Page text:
Mayoral challenger Sophia King unveils plan to reverse spike in violent crime
The City Council member would create a reserve of 1,000 retired Chicago police officers handling “crucial, but nondangerous duties,” add 200 detectives, use “crime-fighting drones,” and have officers work 10-hour days, four days per week.
Create a “Chicago Reserve” composed of 1,000 retired Chicago police officers to handle “crucial, but non-dangerous duties.”
Have officers work 10 hours a day, four days a week — to get “more boots on the ground” and give officers “guaranteed multiple days off in a row every week.”
Bolster “grossly understaffed” detective ranks by 200 — with a wave of promotions and by hiring back retired detectives — to solve more murders and shootings and bolster a homicide clearance rate that remains the “worst in the nation.”
Embrace technology by adding police observation devices and using “drones as first responders.”
Those are among mayoral challenger Sophia King’s big plans to confront the spike in violent crime — plans far beyond her previously stated vow to fire Chicago Police Department Supt. David Brown and hire a replacement “with Chicago roots who is committed to expanding community policing in every neighborhood.”
The crime-fighting checklist unveiled Thursday shows the retiring 4th Ward alderperson has thought long and hard about ways to bolster neighborhood police protection, rebuild trust between citizens and police and stop the exodus of officers — nearly 1,000 retirements already this year.
King’s proposed “Chicago Reserve” of 1,000 retired officers, combined with filling 1,600 vacancies over two years, would set the stage to accomplish her goal of “distributing officers more equitably.”
Last year, the University of Chicago Crime Lab called for reassigning veteran and rookie officers immediately, based on a formula it created that includes calls for service, total violent crime in an area, population size and attrition of retiring officers.
Mayor Lori Lightfoot and Brown chose a slower approach, saying high-crime districts would get more manpower only as rookies graduate from the academy and complete their 18-month probation.
It would take about two years to get South and West Side police districts — where shootings and drug-dealing are worst — the staffing they need.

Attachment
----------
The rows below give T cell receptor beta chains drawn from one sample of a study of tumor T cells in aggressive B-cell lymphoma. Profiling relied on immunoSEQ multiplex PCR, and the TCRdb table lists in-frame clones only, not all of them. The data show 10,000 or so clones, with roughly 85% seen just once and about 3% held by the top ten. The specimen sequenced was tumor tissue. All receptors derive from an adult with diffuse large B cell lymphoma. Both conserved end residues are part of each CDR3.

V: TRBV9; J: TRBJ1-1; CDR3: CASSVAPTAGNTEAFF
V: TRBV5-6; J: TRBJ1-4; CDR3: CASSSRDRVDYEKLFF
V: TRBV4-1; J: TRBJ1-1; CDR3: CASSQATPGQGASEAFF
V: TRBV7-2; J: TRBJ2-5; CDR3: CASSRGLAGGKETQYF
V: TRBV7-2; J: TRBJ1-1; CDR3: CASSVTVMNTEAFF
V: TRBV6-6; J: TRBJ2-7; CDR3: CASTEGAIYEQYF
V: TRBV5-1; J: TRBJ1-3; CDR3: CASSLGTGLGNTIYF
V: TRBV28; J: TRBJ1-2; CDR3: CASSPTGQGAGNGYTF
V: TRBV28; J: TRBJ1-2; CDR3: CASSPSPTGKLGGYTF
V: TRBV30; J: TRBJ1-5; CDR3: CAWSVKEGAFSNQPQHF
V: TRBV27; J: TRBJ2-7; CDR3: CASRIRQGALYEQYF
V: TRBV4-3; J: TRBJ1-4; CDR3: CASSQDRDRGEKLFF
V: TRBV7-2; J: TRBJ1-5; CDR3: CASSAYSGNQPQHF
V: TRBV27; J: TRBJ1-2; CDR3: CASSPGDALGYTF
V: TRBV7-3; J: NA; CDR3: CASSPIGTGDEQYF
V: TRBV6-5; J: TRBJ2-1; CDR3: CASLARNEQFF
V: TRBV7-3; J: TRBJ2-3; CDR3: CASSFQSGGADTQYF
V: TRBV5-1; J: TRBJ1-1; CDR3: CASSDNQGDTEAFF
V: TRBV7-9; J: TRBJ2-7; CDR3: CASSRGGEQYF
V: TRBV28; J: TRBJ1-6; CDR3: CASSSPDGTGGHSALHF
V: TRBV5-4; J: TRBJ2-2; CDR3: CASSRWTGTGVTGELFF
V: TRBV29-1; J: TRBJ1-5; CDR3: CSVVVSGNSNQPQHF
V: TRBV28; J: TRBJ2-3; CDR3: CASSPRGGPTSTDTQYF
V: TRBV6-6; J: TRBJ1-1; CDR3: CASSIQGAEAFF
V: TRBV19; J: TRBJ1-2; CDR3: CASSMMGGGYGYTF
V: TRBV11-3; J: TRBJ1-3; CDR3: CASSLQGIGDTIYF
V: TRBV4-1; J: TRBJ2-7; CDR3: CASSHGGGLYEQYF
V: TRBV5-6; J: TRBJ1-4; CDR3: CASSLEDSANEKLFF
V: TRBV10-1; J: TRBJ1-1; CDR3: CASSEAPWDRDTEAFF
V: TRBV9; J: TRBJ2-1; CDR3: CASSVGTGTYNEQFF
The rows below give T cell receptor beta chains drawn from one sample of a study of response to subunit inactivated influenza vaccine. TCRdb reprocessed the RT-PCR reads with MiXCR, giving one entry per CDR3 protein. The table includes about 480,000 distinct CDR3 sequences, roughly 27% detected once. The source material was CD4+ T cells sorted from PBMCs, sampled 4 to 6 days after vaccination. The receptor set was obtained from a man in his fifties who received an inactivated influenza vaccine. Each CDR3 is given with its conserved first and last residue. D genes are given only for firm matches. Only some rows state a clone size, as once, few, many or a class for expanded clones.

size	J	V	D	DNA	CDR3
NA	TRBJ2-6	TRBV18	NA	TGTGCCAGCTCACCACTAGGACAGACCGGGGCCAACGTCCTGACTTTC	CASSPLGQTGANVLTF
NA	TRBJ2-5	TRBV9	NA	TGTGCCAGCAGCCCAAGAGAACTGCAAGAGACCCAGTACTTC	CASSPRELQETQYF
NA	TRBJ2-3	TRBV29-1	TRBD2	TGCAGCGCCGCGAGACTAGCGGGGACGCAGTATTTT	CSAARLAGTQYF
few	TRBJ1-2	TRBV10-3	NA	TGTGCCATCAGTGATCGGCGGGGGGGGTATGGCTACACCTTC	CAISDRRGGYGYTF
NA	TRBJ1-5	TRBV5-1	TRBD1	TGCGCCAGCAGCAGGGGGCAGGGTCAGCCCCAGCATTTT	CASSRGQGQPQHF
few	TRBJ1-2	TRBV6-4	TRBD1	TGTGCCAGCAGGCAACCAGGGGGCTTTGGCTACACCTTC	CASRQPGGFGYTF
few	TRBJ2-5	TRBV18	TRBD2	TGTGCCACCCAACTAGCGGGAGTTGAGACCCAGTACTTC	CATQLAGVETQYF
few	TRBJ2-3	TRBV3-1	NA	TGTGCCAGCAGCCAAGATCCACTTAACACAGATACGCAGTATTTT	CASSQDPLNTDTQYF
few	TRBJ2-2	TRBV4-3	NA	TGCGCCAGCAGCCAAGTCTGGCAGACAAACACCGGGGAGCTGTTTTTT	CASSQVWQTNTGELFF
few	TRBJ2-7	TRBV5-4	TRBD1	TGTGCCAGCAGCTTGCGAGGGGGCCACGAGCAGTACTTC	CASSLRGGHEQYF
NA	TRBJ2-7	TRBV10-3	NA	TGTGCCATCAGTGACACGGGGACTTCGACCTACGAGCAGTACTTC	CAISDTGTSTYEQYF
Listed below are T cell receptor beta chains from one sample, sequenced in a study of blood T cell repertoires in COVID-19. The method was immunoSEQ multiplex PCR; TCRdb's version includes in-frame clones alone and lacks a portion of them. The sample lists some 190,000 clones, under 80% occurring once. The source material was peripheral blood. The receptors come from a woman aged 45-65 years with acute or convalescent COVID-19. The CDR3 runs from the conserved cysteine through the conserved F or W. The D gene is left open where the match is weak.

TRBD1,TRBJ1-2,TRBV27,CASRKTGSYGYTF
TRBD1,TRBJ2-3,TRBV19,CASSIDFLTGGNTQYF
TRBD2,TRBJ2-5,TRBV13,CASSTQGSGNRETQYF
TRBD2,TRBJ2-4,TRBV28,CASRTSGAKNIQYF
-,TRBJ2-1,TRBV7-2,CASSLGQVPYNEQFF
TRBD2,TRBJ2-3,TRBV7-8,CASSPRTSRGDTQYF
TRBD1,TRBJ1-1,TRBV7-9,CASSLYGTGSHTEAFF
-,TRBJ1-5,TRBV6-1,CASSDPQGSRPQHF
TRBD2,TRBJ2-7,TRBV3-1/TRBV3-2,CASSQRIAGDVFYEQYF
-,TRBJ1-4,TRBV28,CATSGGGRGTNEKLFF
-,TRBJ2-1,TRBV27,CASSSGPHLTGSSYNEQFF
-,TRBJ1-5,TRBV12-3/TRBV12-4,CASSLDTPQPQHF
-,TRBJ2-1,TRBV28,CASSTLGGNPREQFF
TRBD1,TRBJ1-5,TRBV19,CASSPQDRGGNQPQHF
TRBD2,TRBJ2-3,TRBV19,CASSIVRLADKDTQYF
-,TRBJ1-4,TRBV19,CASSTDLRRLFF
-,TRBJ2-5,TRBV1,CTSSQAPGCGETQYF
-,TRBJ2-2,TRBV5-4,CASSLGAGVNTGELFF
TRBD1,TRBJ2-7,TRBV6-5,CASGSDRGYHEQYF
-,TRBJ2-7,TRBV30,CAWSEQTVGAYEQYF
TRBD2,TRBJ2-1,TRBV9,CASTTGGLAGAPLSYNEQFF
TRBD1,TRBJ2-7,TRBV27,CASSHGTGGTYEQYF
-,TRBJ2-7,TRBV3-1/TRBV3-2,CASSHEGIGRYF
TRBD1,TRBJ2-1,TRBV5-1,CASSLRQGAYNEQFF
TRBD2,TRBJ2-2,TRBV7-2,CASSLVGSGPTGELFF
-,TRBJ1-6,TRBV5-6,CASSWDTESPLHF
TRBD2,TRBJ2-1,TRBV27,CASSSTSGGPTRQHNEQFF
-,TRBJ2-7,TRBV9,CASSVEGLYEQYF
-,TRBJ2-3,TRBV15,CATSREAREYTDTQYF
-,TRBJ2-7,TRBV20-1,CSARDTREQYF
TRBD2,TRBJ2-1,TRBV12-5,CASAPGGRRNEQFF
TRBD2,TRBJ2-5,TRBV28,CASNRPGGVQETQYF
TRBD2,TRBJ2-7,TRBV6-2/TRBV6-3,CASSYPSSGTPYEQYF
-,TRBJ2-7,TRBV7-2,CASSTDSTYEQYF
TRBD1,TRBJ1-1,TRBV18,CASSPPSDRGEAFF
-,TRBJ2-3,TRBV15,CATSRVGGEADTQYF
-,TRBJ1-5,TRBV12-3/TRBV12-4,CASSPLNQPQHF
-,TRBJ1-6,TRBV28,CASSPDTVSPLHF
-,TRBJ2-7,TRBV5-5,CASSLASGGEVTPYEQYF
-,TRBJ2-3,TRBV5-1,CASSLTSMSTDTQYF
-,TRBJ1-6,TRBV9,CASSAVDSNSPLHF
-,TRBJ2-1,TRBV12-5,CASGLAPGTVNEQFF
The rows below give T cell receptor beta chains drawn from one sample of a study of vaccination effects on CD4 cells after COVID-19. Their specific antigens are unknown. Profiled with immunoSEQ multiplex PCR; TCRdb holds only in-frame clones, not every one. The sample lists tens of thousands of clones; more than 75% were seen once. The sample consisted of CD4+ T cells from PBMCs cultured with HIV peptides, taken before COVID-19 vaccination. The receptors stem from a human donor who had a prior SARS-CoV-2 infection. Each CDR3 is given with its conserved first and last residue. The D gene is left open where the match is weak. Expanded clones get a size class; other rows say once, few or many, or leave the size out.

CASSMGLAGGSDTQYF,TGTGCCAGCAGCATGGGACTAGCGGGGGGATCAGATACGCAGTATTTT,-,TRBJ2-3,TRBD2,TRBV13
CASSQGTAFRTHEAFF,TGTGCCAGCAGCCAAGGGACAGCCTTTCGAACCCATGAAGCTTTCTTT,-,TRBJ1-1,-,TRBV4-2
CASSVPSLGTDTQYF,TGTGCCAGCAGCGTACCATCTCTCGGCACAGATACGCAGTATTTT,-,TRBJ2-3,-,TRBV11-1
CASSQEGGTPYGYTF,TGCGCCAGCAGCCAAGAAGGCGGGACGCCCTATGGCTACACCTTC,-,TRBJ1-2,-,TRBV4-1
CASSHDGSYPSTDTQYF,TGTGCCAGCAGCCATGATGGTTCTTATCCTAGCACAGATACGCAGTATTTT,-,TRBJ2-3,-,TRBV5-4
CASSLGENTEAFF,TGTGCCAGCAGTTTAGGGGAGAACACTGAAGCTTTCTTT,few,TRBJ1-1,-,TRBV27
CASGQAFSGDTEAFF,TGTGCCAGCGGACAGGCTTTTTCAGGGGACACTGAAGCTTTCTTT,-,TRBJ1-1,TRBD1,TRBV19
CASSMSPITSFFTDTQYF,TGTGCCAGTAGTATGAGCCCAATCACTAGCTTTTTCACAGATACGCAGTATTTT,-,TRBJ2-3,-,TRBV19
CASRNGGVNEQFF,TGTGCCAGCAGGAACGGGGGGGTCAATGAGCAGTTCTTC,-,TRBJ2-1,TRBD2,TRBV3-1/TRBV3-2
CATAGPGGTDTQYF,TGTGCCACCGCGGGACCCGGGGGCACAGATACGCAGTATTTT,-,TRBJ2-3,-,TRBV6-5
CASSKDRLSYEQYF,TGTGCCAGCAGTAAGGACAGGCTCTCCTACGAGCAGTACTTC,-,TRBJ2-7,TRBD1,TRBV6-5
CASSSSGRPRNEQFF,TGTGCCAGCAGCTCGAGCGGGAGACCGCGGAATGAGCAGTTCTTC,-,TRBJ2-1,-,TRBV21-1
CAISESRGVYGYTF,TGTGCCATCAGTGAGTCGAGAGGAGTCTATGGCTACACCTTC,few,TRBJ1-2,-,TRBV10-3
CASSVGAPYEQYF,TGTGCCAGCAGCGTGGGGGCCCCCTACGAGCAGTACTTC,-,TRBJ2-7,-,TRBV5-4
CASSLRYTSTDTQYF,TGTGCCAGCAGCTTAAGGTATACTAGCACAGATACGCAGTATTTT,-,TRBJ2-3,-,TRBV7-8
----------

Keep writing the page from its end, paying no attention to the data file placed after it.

King vowed to tackle the problem head-on. Besides that retiree reserve corps, King would add 1,600 new hires over two years and disband citywide task forces she branded a “disaster,” returning those 875 officers to the 22 police districts.
The reserve officers would be armed, handlng “crucial, but nondangerous” duties, she said.
“You can use them during surge opportunities during the summer, for festivals, for other events along the lakefront, on the beaches. There’s also some responsibilities on the desk that require officers. That frees up more officers to patrol the communities,” King told the Sun-Times.
Officers now have a five-day week. Shifting to a four-day workweek is intended to bolster rock-bottom police morale, stemming a flood of departures.
To date, 693 officers have begun their six months of training — far from enough to keep pace with the 949 retirements through Sept. 30 this year. There were 973 retirements in all of 2021, and 625 in 2020.
The police department now has 11,649 sworn officers, down from 13,353 before Lightfoot took office.
“It would resolve a couple issues: No. 1, police being overworked and not having any time off. It would guarantee time off. Also, it would put more officers in communities immediately — up to 50%” more, King said.
Lightfoot and Brown have said the homicide clearance rate is improving. King said she doesn’t buy it, and it’s why she wants to add 200 detectives.
“What do they say? Figures don’t lie. I won’t repeat the rest,” she said, pegging the clearance rate at less than 17%.
“They’re using cases from years ago to add to the clearance rate now. That’s just not how it’s done,” King said.
As chair of the City Council’s Progressive Caucus, King helped pressure Lightfoot to launch a plan allowing mental health professionals to respond to nonviolent situations, which comprise more than half of all 911 calls.
Her new plan calls for rapidly expanding those response programs, creating a “24-hour diversion center” and developing “additional pre-arrest diversions for substance abuse, mental health and extreme poverty.”
She also said she wants to create an Office of Violence Prevention and combine city funds with private contributions to make a $200 million-a-year commitment to violence intervention programs. Young people at highest risk would be offered up to $600 a week to entice them to move “from the streets to jobs.”
King’s proposal to use crime-fighting technology as a force-multiplier is one of King’s more intriguing ideas.
It comes as veteran officers complain new policies on vehicle chases and foot pursuits have severely limited their ability to pursue and apprehend suspects.
“In cases that are too dangerous or could be harmful to residents or the police, you could deploy drones, perhaps to take a picture of an offender to make sure we know who this is without putting other folks in harm’s way,” King said.
“Body-worn cameras come with the technology that, when you pull your gun from your holster, your camera automatically turns on. Some cities choose to use it. Some cities don’t. We need to choose to use it,” King said.
“Oftentimes, officers say they forgot to turn on their camera. This will automatically come on. Those are technologies we need to employ.”